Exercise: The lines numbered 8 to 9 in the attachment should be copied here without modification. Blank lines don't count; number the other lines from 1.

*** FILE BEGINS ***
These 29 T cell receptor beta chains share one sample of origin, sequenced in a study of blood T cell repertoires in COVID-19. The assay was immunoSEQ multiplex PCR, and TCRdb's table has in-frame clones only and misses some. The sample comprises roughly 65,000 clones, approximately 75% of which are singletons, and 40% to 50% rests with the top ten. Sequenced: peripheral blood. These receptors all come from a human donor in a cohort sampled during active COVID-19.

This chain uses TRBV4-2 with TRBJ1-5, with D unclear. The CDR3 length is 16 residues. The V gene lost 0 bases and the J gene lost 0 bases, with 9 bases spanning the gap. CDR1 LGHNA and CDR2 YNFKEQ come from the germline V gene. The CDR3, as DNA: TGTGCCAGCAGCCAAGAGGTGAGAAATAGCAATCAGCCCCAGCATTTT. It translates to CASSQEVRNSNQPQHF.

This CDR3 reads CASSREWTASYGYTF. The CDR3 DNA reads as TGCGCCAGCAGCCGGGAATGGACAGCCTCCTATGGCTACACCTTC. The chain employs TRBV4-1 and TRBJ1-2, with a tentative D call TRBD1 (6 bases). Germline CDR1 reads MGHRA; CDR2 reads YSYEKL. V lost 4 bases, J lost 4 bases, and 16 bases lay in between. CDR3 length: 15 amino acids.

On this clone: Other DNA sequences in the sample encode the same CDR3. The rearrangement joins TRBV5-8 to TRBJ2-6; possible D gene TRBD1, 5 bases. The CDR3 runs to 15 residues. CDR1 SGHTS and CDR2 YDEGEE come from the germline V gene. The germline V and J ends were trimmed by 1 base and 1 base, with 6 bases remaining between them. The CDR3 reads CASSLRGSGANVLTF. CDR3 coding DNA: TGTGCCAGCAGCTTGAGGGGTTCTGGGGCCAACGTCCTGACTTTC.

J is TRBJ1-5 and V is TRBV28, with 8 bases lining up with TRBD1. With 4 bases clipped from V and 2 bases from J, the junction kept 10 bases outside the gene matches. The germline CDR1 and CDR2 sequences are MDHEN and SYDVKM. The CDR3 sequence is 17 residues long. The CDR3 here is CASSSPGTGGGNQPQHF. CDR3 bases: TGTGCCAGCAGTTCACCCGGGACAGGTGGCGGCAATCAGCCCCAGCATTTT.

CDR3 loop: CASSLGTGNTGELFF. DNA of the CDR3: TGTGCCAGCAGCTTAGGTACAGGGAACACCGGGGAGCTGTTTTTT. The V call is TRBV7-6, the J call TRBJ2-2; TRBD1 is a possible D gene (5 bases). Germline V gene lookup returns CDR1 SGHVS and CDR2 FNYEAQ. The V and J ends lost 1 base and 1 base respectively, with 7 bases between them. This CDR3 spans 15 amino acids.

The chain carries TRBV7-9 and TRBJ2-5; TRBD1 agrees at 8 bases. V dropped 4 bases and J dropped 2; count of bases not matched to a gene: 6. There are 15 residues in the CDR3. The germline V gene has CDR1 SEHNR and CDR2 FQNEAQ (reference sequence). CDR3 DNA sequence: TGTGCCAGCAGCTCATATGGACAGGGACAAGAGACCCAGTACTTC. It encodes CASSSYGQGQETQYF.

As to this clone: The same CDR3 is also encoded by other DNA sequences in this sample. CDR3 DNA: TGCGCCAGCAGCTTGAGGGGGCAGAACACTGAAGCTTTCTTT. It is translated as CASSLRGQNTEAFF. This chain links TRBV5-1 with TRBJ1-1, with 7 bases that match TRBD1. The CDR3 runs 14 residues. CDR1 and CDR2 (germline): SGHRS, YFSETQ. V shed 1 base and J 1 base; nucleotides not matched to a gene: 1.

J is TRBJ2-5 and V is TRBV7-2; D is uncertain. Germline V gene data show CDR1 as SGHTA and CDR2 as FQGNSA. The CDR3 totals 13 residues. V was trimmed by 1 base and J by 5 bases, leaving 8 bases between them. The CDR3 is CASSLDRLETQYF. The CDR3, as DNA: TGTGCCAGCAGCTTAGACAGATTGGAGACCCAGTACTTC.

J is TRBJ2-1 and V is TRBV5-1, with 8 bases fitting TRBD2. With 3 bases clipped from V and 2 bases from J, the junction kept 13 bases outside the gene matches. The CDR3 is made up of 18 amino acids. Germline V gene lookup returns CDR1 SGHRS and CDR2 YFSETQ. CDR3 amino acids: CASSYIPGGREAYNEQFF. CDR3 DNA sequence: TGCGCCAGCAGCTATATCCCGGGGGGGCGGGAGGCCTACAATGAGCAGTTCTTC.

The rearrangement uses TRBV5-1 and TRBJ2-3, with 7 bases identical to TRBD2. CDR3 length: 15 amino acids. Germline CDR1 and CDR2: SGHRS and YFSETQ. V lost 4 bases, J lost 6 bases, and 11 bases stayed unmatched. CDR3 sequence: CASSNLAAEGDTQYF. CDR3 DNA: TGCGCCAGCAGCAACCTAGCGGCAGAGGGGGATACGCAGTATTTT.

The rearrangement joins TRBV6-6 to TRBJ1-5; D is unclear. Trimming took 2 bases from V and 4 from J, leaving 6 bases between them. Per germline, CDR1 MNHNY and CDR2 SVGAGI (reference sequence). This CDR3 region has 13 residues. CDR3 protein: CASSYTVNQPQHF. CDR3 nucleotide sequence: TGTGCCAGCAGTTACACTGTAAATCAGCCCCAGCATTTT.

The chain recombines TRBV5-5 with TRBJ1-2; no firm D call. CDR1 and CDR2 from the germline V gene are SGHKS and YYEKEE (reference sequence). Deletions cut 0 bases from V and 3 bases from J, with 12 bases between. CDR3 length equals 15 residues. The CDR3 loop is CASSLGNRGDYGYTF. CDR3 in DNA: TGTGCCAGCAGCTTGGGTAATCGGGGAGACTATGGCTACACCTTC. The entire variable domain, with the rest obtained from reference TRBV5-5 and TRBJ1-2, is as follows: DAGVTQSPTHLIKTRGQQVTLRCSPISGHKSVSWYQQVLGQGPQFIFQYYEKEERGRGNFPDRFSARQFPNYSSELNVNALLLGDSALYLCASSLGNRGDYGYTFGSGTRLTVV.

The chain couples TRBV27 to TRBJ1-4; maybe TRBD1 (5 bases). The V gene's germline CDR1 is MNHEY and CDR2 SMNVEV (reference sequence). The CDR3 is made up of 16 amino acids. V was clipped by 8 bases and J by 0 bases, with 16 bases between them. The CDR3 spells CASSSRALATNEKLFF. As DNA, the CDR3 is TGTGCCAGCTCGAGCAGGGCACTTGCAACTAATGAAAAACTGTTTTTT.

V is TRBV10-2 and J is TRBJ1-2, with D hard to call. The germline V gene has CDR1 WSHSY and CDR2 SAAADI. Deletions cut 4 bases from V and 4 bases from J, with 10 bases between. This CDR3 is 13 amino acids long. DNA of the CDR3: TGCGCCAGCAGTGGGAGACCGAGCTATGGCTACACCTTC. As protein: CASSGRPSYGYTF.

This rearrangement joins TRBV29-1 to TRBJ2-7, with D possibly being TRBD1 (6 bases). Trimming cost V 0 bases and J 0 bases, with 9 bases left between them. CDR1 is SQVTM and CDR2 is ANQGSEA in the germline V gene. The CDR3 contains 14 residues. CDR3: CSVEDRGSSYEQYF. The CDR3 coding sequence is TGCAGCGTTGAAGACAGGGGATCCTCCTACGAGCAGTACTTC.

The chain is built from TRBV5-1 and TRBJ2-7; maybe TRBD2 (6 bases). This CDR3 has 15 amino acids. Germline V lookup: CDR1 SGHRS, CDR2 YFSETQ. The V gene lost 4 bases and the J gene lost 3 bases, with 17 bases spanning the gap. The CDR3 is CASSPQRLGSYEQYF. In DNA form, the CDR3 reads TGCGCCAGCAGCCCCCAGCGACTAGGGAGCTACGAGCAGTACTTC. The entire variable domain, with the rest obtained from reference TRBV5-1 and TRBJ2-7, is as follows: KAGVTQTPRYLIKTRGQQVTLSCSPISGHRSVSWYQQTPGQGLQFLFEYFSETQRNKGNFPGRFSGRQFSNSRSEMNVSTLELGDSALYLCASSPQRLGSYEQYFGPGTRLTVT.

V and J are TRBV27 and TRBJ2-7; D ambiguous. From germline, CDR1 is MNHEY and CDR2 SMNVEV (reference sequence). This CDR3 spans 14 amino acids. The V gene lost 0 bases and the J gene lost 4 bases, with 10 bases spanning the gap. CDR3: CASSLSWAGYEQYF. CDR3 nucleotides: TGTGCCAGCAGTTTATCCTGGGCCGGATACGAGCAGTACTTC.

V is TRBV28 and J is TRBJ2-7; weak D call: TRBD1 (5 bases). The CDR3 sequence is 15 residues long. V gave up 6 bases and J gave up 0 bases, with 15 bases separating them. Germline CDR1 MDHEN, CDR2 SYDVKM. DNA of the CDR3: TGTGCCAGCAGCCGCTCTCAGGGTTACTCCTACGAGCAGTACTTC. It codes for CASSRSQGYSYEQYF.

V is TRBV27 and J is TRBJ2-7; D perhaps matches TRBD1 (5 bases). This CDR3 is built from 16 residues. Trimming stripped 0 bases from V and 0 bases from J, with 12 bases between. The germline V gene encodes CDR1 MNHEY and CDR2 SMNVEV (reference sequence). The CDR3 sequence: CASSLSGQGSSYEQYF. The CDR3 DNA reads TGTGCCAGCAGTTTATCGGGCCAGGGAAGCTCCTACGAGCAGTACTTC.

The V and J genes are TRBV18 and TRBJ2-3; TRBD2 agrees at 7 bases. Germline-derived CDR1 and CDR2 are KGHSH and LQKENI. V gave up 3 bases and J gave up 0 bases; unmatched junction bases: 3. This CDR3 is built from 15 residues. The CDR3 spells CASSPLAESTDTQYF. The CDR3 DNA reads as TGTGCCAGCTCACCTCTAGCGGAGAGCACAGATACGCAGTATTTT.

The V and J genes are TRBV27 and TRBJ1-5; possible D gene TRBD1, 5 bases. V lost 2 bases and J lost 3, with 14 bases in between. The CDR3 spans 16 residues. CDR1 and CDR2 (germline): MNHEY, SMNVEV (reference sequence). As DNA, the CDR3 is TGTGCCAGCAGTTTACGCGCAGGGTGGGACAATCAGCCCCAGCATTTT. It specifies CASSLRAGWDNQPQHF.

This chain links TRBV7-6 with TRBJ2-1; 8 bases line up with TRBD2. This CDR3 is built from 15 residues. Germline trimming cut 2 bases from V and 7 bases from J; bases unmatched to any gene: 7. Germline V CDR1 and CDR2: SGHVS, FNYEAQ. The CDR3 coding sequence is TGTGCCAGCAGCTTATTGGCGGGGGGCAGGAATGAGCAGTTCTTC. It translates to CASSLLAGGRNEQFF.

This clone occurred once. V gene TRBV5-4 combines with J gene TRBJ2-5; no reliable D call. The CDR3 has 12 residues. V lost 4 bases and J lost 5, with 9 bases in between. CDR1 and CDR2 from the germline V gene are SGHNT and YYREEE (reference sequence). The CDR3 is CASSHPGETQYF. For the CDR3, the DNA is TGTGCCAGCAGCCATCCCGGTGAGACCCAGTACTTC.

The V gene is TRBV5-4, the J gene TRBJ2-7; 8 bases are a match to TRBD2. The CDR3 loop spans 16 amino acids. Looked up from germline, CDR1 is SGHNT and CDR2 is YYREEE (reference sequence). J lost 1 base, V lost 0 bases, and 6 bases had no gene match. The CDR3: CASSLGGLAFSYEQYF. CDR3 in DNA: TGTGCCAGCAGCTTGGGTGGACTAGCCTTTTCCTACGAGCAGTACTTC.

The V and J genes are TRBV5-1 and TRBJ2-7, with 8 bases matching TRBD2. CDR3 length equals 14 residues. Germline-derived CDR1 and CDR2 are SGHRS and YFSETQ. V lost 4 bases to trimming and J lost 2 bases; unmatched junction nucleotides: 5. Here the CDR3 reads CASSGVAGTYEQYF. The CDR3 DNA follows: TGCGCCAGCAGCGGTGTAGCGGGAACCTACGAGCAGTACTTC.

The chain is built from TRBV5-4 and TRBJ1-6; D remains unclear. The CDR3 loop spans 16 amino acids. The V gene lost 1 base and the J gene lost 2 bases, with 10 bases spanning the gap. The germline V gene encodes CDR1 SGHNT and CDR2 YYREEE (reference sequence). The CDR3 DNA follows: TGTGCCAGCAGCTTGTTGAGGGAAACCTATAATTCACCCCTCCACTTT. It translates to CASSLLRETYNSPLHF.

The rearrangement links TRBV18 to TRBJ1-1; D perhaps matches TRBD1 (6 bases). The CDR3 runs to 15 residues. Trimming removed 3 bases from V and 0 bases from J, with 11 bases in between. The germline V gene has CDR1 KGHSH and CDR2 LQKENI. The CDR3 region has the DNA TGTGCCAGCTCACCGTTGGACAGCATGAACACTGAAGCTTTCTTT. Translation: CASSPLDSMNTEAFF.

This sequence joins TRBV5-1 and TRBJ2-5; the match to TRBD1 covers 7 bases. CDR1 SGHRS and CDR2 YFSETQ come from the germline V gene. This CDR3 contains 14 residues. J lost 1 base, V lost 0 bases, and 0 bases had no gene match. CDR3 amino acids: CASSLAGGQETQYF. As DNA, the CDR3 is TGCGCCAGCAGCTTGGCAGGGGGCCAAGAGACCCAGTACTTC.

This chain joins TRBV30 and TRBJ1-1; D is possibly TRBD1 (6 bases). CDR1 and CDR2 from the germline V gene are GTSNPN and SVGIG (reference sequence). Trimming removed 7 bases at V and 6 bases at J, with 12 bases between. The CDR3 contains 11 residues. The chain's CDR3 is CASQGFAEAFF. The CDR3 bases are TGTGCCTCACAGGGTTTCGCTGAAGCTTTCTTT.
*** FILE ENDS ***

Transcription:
As to this clone: The same CDR3 is also encoded by other DNA sequences in this sample. CDR3 DNA: TGCGCCAGCAGCTTGAGGGGGCAGAACACTGAAGCTTTCTTT. It is translated as CASSLRGQNTEAFF. This chain links TRBV5-1 with TRBJ1-1, with 7 bases that match TRBD1. The CDR3 runs 14 residues. CDR1 and CDR2 (germline): SGHRS, YFSETQ. V shed 1 base and J 1 base; nucleotides not matched to a gene: 1.

J is TRBJ2-5 and V is TRBV7-2; D is uncertain. Germline V gene data show CDR1 as SGHTA and CDR2 as FQGNSA. The CDR3 totals 13 residues. V was trimmed by 1 base and J by 5 bases, leaving 8 bases between them. The CDR3 is CASSLDRLETQYF. The CDR3, as DNA: TGTGCCAGCAGCTTAGACAGATTGGAGACCCAGTACTTC.